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11 January 2020 12:39

British Academy of Film and Television Arts Nomination The Irishman

The enemy is dug up while waiting to kill two English battalions who believe that this enemy is exposed and fleeing in full retreat. If the 2nd Battalion of the Devonshire Regiment does not receive an order to cancel this attack against the Germans, some 1600 men will be torn to pieces. The only way to alert them is to send a message by hand. Two men, two incredibly young men, are given the job. It is the spring of the third year of the First World War. Lance Corporals Blake (Dean-Charles Chapman) and Schofield (George MacKay) have only a few hours to deliver this message.

Review ‘1917’: Technically Dazzling, Emotionally Missing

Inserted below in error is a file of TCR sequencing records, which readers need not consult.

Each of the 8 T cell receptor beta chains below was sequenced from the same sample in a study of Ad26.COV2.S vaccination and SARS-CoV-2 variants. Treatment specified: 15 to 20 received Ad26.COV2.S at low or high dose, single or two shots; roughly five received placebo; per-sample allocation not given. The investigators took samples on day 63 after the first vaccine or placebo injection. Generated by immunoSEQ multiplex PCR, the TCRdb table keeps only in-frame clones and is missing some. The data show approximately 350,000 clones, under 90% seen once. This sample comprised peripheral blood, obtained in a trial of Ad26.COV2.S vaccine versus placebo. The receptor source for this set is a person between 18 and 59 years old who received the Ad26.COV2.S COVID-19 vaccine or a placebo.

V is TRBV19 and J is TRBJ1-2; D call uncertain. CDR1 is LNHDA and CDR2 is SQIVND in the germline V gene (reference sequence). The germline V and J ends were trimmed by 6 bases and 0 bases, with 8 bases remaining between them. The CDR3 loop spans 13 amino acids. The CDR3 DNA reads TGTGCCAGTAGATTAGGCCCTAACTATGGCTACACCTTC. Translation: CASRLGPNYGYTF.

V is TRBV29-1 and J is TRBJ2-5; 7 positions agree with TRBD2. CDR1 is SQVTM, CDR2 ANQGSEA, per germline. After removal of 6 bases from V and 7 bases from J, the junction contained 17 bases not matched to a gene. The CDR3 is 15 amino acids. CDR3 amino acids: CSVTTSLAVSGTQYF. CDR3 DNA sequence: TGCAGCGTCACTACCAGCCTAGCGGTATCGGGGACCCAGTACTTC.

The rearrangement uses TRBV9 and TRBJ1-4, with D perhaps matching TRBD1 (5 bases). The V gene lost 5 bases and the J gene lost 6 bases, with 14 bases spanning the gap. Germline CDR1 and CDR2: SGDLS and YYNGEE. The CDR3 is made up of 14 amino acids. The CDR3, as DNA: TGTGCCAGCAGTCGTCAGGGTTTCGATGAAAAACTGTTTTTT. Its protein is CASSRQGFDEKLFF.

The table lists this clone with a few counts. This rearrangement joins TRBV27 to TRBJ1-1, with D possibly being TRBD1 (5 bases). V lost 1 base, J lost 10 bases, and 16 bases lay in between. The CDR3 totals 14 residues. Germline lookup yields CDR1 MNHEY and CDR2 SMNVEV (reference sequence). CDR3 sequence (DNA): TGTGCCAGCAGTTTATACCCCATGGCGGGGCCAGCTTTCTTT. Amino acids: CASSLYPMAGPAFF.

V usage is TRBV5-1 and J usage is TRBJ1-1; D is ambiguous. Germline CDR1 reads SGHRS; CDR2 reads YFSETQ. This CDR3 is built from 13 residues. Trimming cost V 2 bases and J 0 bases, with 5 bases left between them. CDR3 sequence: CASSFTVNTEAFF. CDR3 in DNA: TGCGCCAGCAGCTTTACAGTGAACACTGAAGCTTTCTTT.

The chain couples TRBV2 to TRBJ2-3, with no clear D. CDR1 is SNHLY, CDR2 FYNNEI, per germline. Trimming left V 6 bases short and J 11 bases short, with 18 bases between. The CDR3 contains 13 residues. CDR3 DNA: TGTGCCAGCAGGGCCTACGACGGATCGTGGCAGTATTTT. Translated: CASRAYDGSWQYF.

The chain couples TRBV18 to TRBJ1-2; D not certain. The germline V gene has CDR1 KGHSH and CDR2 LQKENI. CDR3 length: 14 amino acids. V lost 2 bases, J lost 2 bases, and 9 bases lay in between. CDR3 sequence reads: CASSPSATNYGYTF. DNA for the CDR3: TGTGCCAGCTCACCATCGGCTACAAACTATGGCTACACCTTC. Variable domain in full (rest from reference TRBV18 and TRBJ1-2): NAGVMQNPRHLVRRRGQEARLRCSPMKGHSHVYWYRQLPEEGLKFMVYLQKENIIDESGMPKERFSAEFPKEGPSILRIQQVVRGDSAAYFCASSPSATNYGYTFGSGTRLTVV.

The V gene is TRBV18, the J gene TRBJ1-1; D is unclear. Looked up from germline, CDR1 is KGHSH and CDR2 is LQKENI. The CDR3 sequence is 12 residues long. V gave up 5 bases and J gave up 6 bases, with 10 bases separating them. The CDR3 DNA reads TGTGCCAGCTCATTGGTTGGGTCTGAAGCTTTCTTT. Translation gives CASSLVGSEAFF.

First, they will have to cover, mainly on foot, kilometers of flat and exposed land which, until a few hours ago, was occupied by the Germans. The two men leave the relatively safe limits of the trenches and, in broad daylight, travel through a deserted landscape of hell, a post-apocalyptic world strewn with corpses, stumps of trees, shelled buildings, dead animals and faceless enemy booby traps. (integrated) (/ integrated) The main idea of ​​the film is that it is supposed to look like a film taken in one take, one shot (two, in fact). There is a good reason for this. The idea, I guess, is that this approach will make us, the viewers, feel like the third man on the mission. And in a few scenes, it works, especially a shocking turning point in a deserted farm. Overall, however, with the camera bouncing and diving, sometimes shyly (but nowhere near as shy as this terrible Oscar-winning Birdman), you feel like you are losing something, mostly any sense of intimacy with the characters. Close-ups were invented for a reason, and when the camera behaves like a voyeur instead of a lover, or the attempt to keep this unique tracking plan is so tense that you can't help but notice, it takes you out of the movie. Sometimes frustrated. There is a scene in a dark basement that clearly lacks privacy and desire, director Sam Mendes. The potential was there. It is poignantly written and interpreted. Unfortunately, the gadget keeps us at bay. Part of the problem could be mine. Although I have never read reviews before seeing a movie, I can't avoid the hype, and 1917 is a critically acclaimed favorite for the best movie. For this reason, I entered assuming I was going to see something like All Quiet on the Western Front (1930) or Paths of Glory (1957), two masterpieces from the First World War that you can never really shake. In terms of performance and technically, 1917 beats the group. The problem is the lack of backlash. Beyond war is a terrible and obscene waste of young lives, 1917 has little to say. Towards the end, through Benedict Cumberbatch, who has a small role, this is unnecessarily spoken aloud. War films should be more than that, even war films with no Oscar aspirations. Saving Private Ryan is how terrible the war is and the importance of a single life. Everything is calm about how terrible the war is and the trap set by society to deceive young people into believing that war means glory. Paths of Glory tells how terrible the war is and the corruption of an uncontrolled officer class. Even programmers like Fixed Bayonets (1951) talk about the severity of the war and meet the leadership challenge. 1917 is how terrible the war is and… and…. and … It is not even a story of maturity or overcoming cowardice. You may not notice it, but you certainly feel it when the characters are not developing, especially the main characters to which you never feel connected because the camera does not allow it. You want to find out how this journey changes your protagonist. Is he becoming a man? Is he becoming hardened and cynical?. Everyone gets here is dirty, exhausted and hopeless. In this way, more than any other film, 1917 reminded me of the 1959 Japanese film Fires on the Plain, but it's still a better film because it has a backlash, those ideas that you can never really shake. Make no mistake, 1917 is a good movie. Sometimes it's better than good. It's never pretentious, you never get bored and the British army is treated with the respect it deserves. If you are looking for a few hours of escape and explosions mixed with moments of tension, you could do much worse. If you are looking for something to live up to the hype and stick to the ribs, this is not it. Follow John Nolte on Twitter @NolteNC. Follow his Facebook page here. Advertisement